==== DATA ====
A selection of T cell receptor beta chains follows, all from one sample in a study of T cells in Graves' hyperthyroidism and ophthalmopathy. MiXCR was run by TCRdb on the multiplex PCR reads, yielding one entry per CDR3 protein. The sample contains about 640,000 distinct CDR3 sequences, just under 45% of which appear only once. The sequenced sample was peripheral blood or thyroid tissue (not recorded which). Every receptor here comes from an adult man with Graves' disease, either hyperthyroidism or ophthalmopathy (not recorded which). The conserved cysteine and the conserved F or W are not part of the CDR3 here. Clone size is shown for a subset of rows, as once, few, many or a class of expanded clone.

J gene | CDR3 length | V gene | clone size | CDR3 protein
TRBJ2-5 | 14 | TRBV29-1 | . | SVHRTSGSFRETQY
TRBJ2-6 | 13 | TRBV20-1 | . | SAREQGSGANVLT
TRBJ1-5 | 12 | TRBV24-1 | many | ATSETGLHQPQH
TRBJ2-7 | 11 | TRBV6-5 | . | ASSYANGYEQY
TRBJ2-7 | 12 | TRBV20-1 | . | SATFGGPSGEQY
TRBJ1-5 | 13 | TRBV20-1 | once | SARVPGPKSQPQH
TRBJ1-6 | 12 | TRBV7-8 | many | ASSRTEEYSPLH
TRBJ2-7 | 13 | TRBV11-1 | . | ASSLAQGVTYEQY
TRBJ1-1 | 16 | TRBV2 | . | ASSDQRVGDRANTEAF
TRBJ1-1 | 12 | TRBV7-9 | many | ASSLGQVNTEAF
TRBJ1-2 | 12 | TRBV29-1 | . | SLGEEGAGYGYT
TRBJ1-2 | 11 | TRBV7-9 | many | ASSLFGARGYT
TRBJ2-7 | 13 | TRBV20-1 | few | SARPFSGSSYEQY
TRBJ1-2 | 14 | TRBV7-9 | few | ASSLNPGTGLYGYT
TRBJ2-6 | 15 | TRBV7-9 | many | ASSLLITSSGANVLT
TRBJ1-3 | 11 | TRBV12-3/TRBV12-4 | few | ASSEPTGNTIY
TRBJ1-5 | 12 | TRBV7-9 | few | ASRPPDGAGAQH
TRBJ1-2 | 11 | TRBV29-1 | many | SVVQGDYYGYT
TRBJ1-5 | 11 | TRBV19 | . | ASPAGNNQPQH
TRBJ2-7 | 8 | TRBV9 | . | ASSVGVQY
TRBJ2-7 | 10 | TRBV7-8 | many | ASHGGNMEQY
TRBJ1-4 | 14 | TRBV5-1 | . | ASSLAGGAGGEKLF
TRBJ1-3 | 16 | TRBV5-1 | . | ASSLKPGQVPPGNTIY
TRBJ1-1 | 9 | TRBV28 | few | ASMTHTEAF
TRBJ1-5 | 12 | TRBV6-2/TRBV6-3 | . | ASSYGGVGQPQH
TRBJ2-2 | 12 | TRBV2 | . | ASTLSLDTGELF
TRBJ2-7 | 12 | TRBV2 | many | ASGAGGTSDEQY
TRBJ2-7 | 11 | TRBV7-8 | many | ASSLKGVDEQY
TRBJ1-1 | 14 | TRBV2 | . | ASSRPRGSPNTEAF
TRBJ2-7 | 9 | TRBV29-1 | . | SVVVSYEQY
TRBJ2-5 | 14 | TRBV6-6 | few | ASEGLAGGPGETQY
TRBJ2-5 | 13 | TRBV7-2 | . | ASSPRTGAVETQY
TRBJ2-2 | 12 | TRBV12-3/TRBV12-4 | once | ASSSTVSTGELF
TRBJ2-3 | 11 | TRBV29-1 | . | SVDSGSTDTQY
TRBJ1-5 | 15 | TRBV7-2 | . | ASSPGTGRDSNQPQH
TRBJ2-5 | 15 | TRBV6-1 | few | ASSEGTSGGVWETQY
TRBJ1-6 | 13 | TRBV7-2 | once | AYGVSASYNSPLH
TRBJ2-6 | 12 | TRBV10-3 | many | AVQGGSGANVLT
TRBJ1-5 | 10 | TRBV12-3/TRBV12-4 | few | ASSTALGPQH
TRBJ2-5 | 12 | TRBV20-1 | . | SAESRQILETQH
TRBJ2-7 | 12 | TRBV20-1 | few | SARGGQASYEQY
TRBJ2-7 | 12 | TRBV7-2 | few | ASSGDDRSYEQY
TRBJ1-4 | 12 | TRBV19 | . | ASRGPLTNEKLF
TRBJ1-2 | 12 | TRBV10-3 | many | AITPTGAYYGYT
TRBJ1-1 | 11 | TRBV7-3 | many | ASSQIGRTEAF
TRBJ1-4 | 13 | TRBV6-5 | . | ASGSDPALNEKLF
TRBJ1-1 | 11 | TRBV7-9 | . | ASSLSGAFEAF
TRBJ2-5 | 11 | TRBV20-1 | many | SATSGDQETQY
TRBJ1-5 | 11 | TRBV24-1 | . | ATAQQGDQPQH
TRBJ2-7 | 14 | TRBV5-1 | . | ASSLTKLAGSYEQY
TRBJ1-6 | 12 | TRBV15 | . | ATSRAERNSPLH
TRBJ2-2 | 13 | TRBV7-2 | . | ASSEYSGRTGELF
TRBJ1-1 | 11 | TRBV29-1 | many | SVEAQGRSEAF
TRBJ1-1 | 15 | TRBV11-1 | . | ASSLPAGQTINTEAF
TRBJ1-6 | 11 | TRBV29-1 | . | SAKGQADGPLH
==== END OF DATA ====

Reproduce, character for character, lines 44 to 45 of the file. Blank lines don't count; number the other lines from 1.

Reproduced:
TRBJ2-7 | 12 | TRBV7-2 | few | ASSGDDRSYEQY
TRBJ1-4 | 12 | TRBV19 | . | ASRGPLTNEKLF